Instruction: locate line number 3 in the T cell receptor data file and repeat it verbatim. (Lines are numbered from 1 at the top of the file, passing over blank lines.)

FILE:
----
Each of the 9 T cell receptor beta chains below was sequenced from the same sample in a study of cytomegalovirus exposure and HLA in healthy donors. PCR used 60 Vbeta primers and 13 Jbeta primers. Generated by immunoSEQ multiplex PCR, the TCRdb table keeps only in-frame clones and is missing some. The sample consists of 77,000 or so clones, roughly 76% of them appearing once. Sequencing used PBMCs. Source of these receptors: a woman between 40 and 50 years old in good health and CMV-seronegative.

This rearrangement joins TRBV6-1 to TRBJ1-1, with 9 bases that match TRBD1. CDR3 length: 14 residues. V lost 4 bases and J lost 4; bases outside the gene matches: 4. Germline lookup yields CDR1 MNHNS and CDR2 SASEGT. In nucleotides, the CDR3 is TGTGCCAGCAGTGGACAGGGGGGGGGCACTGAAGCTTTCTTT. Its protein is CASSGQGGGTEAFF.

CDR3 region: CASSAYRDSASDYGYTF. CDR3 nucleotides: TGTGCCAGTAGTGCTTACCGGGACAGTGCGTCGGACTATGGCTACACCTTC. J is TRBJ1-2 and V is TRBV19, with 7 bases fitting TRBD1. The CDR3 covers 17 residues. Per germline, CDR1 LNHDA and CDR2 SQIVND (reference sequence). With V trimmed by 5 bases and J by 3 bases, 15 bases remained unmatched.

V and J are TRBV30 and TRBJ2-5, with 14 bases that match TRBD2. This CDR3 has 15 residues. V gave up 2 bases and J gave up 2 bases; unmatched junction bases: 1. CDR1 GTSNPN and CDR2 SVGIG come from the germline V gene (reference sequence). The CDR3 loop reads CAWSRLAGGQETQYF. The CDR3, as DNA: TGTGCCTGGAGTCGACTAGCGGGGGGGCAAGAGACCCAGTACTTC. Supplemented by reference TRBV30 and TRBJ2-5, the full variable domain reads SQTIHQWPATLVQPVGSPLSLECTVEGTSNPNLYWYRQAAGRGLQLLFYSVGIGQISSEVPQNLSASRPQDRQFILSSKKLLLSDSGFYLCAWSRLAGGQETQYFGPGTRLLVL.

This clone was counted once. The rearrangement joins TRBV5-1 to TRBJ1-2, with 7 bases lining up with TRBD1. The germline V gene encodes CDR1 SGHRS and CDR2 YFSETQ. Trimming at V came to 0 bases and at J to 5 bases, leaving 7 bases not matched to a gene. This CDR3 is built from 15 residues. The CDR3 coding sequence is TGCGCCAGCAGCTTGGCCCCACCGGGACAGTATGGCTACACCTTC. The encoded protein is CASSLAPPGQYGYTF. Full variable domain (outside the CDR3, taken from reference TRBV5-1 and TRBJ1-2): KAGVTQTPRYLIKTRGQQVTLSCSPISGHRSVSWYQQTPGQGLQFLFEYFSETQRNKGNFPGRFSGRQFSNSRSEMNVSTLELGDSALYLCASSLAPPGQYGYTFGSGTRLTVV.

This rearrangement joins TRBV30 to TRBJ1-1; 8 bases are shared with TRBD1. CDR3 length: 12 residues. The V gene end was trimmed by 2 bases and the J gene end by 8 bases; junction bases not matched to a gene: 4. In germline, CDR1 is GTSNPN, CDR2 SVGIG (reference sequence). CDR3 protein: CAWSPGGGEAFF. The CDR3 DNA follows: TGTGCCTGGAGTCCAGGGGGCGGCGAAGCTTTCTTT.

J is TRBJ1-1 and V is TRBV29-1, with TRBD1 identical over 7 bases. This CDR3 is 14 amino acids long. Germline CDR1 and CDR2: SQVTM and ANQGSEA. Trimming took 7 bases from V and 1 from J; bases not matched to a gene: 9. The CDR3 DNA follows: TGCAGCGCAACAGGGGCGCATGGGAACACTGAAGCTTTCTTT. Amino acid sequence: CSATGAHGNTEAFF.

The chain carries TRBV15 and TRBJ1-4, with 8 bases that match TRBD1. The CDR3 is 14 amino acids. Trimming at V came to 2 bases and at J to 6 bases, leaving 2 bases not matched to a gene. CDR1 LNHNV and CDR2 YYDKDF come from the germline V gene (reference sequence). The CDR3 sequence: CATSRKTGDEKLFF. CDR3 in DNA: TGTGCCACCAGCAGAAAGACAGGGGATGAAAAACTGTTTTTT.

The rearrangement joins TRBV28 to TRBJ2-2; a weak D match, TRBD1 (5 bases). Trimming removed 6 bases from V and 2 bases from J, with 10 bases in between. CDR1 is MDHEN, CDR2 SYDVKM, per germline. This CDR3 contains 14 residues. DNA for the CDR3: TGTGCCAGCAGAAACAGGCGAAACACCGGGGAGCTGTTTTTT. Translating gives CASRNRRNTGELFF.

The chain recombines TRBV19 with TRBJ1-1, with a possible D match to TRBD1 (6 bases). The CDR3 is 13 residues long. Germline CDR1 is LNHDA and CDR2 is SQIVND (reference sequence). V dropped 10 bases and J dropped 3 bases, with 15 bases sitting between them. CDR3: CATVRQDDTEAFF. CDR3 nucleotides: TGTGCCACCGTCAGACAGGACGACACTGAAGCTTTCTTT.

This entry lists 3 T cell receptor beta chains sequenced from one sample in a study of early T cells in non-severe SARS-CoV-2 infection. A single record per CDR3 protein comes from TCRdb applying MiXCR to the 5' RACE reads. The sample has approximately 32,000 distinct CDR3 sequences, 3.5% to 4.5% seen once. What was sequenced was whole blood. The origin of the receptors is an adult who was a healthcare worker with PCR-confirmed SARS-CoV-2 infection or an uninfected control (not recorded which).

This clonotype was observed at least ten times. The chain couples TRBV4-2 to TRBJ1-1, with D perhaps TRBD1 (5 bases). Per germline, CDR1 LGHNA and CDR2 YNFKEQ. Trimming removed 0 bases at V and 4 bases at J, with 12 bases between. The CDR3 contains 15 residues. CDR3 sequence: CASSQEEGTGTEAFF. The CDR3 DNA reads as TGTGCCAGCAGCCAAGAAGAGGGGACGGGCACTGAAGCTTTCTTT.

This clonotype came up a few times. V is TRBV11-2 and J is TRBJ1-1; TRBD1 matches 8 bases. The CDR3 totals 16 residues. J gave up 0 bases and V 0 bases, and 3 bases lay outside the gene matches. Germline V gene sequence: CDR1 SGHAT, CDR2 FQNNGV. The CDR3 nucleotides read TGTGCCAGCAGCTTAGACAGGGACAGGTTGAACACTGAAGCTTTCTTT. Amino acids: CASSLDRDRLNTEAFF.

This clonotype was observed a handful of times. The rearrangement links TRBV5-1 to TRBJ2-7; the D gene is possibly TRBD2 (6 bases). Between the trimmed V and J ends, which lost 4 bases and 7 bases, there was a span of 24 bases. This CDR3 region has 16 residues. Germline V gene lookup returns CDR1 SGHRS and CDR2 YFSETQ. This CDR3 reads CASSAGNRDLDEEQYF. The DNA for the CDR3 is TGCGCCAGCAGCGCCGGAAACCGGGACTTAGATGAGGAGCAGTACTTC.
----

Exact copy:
CDR3 region: CASSAYRDSASDYGYTF. CDR3 nucleotides: TGTGCCAGTAGTGCTTACCGGGACAGTGCGTCGGACTATGGCTACACCTTC. J is TRBJ1-2 and V is TRBV19, with 7 bases fitting TRBD1. The CDR3 covers 17 residues. Per germline, CDR1 LNHDA and CDR2 SQIVND (reference sequence). With V trimmed by 5 bases and J by 3 bases, 15 bases remained unmatched.